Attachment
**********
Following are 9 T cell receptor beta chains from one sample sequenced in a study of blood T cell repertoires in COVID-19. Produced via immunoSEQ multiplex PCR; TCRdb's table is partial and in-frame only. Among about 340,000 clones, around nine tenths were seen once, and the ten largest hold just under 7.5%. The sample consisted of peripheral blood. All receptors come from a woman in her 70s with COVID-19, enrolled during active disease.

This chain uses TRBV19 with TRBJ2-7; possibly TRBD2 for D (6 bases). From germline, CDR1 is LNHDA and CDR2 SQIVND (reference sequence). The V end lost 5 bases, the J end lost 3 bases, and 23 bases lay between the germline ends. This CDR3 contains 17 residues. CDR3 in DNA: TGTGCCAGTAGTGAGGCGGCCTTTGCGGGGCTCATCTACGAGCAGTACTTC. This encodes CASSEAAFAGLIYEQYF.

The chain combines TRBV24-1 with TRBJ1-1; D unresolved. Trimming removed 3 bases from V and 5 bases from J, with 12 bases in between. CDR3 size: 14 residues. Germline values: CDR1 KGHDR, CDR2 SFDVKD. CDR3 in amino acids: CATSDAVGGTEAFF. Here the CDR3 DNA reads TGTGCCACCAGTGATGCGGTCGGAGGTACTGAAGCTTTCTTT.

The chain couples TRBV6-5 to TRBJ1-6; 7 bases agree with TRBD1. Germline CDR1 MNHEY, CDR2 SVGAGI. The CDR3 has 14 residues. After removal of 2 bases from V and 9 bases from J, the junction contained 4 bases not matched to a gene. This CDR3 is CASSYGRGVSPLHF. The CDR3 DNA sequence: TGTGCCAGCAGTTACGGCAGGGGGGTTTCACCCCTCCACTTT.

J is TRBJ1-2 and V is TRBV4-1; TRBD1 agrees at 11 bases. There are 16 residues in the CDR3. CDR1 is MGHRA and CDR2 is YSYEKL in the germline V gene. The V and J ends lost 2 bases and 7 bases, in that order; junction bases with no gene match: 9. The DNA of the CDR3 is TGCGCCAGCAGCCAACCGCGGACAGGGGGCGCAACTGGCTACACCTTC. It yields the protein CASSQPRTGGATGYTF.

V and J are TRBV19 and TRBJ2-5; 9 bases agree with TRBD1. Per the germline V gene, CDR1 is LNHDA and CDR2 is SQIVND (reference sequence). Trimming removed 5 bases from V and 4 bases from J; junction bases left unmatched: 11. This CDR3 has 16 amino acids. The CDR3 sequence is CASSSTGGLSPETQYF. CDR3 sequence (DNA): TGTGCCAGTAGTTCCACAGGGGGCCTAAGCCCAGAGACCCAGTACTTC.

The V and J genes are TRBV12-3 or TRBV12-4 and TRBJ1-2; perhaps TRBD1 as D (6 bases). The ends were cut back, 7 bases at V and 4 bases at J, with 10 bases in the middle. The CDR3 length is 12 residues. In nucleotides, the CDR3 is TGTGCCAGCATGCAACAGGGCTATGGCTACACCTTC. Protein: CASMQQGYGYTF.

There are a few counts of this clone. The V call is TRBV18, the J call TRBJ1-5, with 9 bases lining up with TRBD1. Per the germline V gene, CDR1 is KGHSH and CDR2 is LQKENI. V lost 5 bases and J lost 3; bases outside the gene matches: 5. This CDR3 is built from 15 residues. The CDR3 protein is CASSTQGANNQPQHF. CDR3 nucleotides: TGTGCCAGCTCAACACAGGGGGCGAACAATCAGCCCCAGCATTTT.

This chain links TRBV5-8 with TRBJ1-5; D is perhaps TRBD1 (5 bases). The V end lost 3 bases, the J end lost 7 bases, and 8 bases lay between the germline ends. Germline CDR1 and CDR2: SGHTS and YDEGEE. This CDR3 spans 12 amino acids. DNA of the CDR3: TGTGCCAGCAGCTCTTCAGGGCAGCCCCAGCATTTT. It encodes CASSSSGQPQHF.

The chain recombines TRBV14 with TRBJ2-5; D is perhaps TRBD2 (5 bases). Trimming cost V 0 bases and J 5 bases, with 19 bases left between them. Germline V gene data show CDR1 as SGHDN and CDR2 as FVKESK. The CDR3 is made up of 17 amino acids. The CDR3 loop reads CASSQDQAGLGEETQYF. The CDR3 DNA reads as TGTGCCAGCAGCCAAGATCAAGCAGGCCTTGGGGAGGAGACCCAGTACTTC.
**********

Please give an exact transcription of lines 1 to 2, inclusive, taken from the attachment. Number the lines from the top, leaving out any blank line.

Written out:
Following are 9 T cell receptor beta chains from one sample sequenced in a study of blood T cell repertoires in COVID-19. Produced via immunoSEQ multiplex PCR; TCRdb's table is partial and in-frame only. Among about 340,000 clones, around nine tenths were seen once, and the ten largest hold just under 7.5%. The sample consisted of peripheral blood. All receptors come from a woman in her 70s with COVID-19, enrolled during active disease.

This chain uses TRBV19 with TRBJ2-7; possibly TRBD2 for D (6 bases). From germline, CDR1 is LNHDA and CDR2 SQIVND (reference sequence). The V end lost 5 bases, the J end lost 3 bases, and 23 bases lay between the germline ends. This CDR3 contains 17 residues. CDR3 in DNA: TGTGCCAGTAGTGAGGCGGCCTTTGCGGGGCTCATCTACGAGCAGTACTTC. This encodes CASSEAAFAGLIYEQYF.